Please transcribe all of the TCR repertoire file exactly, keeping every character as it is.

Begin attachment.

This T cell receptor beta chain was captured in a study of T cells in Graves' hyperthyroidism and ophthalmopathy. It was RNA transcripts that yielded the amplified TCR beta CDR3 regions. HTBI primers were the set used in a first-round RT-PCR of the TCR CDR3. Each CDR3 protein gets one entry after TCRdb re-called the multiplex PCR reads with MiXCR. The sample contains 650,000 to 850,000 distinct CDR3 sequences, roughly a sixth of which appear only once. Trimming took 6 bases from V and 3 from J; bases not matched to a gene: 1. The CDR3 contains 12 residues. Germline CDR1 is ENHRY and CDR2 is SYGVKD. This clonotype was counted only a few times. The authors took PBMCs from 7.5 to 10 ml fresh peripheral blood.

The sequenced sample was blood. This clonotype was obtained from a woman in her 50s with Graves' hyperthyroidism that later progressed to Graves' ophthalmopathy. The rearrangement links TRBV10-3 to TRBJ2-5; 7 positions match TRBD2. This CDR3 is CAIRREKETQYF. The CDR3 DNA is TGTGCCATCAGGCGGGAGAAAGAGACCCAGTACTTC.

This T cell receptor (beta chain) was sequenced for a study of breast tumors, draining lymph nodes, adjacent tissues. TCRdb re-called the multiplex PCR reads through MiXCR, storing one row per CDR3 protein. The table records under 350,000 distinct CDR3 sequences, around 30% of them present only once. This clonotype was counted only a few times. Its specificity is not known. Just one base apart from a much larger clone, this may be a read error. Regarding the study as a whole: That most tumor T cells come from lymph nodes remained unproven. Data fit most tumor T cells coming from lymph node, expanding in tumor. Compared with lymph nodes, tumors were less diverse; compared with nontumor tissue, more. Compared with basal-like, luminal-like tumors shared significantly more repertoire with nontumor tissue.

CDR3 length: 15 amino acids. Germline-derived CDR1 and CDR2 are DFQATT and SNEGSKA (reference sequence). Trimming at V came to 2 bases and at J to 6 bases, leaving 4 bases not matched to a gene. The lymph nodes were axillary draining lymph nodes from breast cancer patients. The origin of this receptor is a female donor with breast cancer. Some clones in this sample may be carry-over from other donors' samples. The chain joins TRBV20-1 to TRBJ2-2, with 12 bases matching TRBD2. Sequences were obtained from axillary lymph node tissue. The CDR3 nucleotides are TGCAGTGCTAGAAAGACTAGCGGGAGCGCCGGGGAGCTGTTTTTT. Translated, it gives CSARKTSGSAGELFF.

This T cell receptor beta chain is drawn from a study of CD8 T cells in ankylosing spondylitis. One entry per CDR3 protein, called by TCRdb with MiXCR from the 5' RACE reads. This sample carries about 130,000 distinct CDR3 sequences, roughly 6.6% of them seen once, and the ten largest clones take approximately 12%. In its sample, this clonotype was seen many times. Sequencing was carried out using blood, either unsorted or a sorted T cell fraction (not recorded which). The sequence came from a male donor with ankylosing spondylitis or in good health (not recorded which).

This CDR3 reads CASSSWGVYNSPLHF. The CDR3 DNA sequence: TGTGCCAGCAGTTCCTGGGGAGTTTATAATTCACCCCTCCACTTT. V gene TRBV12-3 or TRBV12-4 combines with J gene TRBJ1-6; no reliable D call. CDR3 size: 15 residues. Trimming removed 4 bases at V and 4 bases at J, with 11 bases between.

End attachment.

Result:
This T cell receptor beta chain was captured in a study of T cells in Graves' hyperthyroidism and ophthalmopathy. It was RNA transcripts that yielded the amplified TCR beta CDR3 regions. HTBI primers were the set used in a first-round RT-PCR of the TCR CDR3. Each CDR3 protein gets one entry after TCRdb re-called the multiplex PCR reads with MiXCR. The sample contains 650,000 to 850,000 distinct CDR3 sequences, roughly a sixth of which appear only once. Trimming took 6 bases from V and 3 from J; bases not matched to a gene: 1. The CDR3 contains 12 residues. Germline CDR1 is ENHRY and CDR2 is SYGVKD. This clonotype was counted only a few times. The authors took PBMCs from 7.5 to 10 ml fresh peripheral blood.

The sequenced sample was blood. This clonotype was obtained from a woman in her 50s with Graves' hyperthyroidism that later progressed to Graves' ophthalmopathy. The rearrangement links TRBV10-3 to TRBJ2-5; 7 positions match TRBD2. This CDR3 is CAIRREKETQYF. The CDR3 DNA is TGTGCCATCAGGCGGGAGAAAGAGACCCAGTACTTC.

This T cell receptor (beta chain) was sequenced for a study of breast tumors, draining lymph nodes, adjacent tissues. TCRdb re-called the multiplex PCR reads through MiXCR, storing one row per CDR3 protein. The table records under 350,000 distinct CDR3 sequences, around 30% of them present only once. This clonotype was counted only a few times. Its specificity is not known. Just one base apart from a much larger clone, this may be a read error. Regarding the study as a whole: That most tumor T cells come from lymph nodes remained unproven. Data fit most tumor T cells coming from lymph node, expanding in tumor. Compared with lymph nodes, tumors were less diverse; compared with nontumor tissue, more. Compared with basal-like, luminal-like tumors shared significantly more repertoire with nontumor tissue.

CDR3 length: 15 amino acids. Germline-derived CDR1 and CDR2 are DFQATT and SNEGSKA (reference sequence). Trimming at V came to 2 bases and at J to 6 bases, leaving 4 bases not matched to a gene. The lymph nodes were axillary draining lymph nodes from breast cancer patients. The origin of this receptor is a female donor with breast cancer. Some clones in this sample may be carry-over from other donors' samples. The chain joins TRBV20-1 to TRBJ2-2, with 12 bases matching TRBD2. Sequences were obtained from axillary lymph node tissue. The CDR3 nucleotides are TGCAGTGCTAGAAAGACTAGCGGGAGCGCCGGGGAGCTGTTTTTT. Translated, it gives CSARKTSGSAGELFF.

This T cell receptor beta chain is drawn from a study of CD8 T cells in ankylosing spondylitis. One entry per CDR3 protein, called by TCRdb with MiXCR from the 5' RACE reads. This sample carries about 130,000 distinct CDR3 sequences, roughly 6.6% of them seen once, and the ten largest clones take approximately 12%. In its sample, this clonotype was seen many times. Sequencing was carried out using blood, either unsorted or a sorted T cell fraction (not recorded which). The sequence came from a male donor with ankylosing spondylitis or in good health (not recorded which).

This CDR3 reads CASSSWGVYNSPLHF. The CDR3 DNA sequence: TGTGCCAGCAGTTCCTGGGGAGTTTATAATTCACCCCTCCACTTT. V gene TRBV12-3 or TRBV12-4 combines with J gene TRBJ1-6; no reliable D call. CDR3 size: 15 residues. Trimming removed 4 bases at V and 4 bases at J, with 11 bases between.